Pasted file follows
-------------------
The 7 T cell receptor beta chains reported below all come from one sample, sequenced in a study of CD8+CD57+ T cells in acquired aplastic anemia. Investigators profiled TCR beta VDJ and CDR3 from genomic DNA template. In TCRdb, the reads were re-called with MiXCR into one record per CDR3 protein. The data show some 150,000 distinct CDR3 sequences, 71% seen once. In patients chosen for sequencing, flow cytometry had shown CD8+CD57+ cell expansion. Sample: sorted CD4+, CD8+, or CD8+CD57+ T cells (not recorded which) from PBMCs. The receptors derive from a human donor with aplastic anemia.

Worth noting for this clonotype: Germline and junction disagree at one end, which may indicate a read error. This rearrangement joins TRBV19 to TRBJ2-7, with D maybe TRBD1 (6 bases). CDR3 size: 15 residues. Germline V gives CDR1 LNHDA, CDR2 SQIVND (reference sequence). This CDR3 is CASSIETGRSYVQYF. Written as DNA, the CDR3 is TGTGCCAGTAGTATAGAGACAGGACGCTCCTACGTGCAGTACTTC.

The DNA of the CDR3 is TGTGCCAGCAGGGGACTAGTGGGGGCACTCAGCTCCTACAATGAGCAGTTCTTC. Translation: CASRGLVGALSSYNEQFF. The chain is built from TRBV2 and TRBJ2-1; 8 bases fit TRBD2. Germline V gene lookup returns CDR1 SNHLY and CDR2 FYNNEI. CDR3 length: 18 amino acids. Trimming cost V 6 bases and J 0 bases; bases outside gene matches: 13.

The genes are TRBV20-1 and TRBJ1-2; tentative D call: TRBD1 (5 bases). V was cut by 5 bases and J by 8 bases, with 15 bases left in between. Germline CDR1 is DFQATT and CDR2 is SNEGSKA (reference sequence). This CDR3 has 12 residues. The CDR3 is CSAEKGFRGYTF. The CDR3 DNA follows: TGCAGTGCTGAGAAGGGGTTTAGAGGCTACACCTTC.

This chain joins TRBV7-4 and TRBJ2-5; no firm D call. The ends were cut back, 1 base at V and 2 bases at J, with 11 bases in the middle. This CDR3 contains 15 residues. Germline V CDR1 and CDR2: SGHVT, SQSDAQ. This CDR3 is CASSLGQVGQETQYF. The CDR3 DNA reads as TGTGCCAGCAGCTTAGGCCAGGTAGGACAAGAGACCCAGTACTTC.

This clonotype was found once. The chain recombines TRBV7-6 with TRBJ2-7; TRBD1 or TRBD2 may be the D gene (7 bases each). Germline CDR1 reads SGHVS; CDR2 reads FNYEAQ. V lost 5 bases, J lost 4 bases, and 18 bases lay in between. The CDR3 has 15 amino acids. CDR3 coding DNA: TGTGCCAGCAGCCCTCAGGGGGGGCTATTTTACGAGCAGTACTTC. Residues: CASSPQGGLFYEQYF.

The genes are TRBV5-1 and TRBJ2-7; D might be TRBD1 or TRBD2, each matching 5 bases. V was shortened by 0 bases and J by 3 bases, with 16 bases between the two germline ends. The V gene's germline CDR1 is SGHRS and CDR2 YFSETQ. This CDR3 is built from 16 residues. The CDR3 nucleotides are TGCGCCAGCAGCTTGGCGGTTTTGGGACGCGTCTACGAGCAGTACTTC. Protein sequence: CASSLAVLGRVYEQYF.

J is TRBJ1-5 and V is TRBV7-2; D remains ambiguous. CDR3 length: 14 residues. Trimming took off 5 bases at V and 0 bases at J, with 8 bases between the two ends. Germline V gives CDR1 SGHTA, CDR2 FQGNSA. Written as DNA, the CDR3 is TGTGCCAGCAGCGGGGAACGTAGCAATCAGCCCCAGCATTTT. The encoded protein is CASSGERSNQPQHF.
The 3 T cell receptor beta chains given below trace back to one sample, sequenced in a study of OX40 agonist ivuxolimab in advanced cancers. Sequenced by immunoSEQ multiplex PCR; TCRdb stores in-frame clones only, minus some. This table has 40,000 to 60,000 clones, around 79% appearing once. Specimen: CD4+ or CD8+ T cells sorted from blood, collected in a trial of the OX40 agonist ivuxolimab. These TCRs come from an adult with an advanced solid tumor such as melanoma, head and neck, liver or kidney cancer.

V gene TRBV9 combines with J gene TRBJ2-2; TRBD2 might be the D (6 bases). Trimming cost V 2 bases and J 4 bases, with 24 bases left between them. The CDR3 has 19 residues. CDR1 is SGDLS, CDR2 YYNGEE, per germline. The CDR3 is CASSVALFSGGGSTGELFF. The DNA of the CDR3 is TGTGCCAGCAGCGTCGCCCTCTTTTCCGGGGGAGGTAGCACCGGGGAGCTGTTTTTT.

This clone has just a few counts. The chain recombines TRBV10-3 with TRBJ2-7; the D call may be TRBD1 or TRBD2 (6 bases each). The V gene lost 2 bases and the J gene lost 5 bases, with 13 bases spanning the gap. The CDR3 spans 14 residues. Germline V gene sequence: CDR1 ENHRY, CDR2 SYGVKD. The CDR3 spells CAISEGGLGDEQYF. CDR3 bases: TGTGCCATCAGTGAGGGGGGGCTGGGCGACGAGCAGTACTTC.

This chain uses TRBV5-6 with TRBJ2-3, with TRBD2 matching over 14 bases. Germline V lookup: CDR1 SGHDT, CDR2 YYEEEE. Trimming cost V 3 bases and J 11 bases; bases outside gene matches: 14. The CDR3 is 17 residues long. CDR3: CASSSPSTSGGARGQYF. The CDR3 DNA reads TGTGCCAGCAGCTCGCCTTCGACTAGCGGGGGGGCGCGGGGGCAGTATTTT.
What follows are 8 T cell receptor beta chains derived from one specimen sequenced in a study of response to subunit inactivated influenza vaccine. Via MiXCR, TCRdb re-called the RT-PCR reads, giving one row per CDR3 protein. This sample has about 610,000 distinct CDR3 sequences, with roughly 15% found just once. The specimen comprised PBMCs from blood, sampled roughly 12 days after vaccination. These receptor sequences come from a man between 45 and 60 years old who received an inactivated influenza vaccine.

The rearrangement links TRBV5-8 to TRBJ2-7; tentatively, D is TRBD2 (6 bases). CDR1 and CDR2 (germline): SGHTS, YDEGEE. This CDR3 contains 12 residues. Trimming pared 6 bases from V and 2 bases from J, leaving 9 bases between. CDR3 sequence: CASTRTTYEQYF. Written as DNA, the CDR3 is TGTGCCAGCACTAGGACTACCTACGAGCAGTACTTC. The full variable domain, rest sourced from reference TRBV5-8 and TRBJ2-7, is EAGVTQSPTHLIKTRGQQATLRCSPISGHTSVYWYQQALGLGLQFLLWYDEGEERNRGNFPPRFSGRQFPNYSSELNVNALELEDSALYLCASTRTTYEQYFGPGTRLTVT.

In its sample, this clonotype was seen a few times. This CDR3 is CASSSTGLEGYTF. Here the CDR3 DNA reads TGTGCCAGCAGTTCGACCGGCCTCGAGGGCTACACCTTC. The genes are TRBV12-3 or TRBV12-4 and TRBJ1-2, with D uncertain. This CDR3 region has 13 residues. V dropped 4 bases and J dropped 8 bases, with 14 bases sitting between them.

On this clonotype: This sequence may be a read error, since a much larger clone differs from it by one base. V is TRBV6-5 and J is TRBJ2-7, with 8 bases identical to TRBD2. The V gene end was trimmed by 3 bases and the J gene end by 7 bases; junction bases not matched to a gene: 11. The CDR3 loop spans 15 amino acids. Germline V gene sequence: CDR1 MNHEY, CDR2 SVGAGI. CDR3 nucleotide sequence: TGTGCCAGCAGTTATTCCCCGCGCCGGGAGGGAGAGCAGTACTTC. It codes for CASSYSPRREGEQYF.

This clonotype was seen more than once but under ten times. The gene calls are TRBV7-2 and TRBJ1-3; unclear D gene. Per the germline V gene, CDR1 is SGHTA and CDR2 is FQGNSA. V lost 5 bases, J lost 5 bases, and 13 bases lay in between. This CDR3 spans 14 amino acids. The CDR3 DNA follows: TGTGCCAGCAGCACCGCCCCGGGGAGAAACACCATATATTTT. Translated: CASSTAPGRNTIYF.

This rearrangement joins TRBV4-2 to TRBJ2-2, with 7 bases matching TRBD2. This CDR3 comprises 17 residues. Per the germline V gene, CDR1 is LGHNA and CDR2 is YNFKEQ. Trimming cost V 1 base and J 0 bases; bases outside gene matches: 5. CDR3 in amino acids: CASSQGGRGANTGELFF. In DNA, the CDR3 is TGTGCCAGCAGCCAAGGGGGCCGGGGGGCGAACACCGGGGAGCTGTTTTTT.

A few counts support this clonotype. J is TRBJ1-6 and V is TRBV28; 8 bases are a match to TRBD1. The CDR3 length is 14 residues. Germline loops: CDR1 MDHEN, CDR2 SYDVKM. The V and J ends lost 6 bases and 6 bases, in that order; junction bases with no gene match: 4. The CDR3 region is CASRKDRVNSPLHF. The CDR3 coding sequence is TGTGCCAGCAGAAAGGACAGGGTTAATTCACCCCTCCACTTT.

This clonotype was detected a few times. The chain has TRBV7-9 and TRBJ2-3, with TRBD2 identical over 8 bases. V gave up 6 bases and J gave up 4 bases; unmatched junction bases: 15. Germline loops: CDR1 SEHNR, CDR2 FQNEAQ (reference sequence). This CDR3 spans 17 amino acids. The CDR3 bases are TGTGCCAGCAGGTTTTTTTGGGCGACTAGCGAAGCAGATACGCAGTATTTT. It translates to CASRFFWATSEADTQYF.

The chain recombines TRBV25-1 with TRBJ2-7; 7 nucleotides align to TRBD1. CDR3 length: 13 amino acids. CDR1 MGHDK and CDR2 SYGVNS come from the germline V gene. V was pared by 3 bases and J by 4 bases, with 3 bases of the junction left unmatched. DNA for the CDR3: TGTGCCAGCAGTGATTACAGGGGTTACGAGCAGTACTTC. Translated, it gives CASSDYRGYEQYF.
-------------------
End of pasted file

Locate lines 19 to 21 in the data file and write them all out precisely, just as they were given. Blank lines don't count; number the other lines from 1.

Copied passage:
A few counts support this clonotype. J is TRBJ1-6 and V is TRBV28; 8 bases are a match to TRBD1. The CDR3 length is 14 residues. Germline loops: CDR1 MDHEN, CDR2 SYDVKM. The V and J ends lost 6 bases and 6 bases, in that order; junction bases with no gene match: 4. The CDR3 region is CASRKDRVNSPLHF. The CDR3 coding sequence is TGTGCCAGCAGAAAGGACAGGGTTAATTCACCCCTCCACTTT.

This clonotype was detected a few times. The chain has TRBV7-9 and TRBJ2-3, with TRBD2 identical over 8 bases. V gave up 6 bases and J gave up 4 bases; unmatched junction bases: 15. Germline loops: CDR1 SEHNR, CDR2 FQNEAQ (reference sequence). This CDR3 spans 17 amino acids. The CDR3 bases are TGTGCCAGCAGGTTTTTTTGGGCGACTAGCGAAGCAGATACGCAGTATTTT. It translates to CASRFFWATSEADTQYF.

The chain recombines TRBV25-1 with TRBJ2-7; 7 nucleotides align to TRBD1. CDR3 length: 13 amino acids. CDR1 MGHDK and CDR2 SYGVNS come from the germline V gene. V was pared by 3 bases and J by 4 bases, with 3 bases of the junction left unmatched. DNA for the CDR3: TGTGCCAGCAGTGATTACAGGGGTTACGAGCAGTACTTC. Translated, it gives CASSDYRGYEQYF.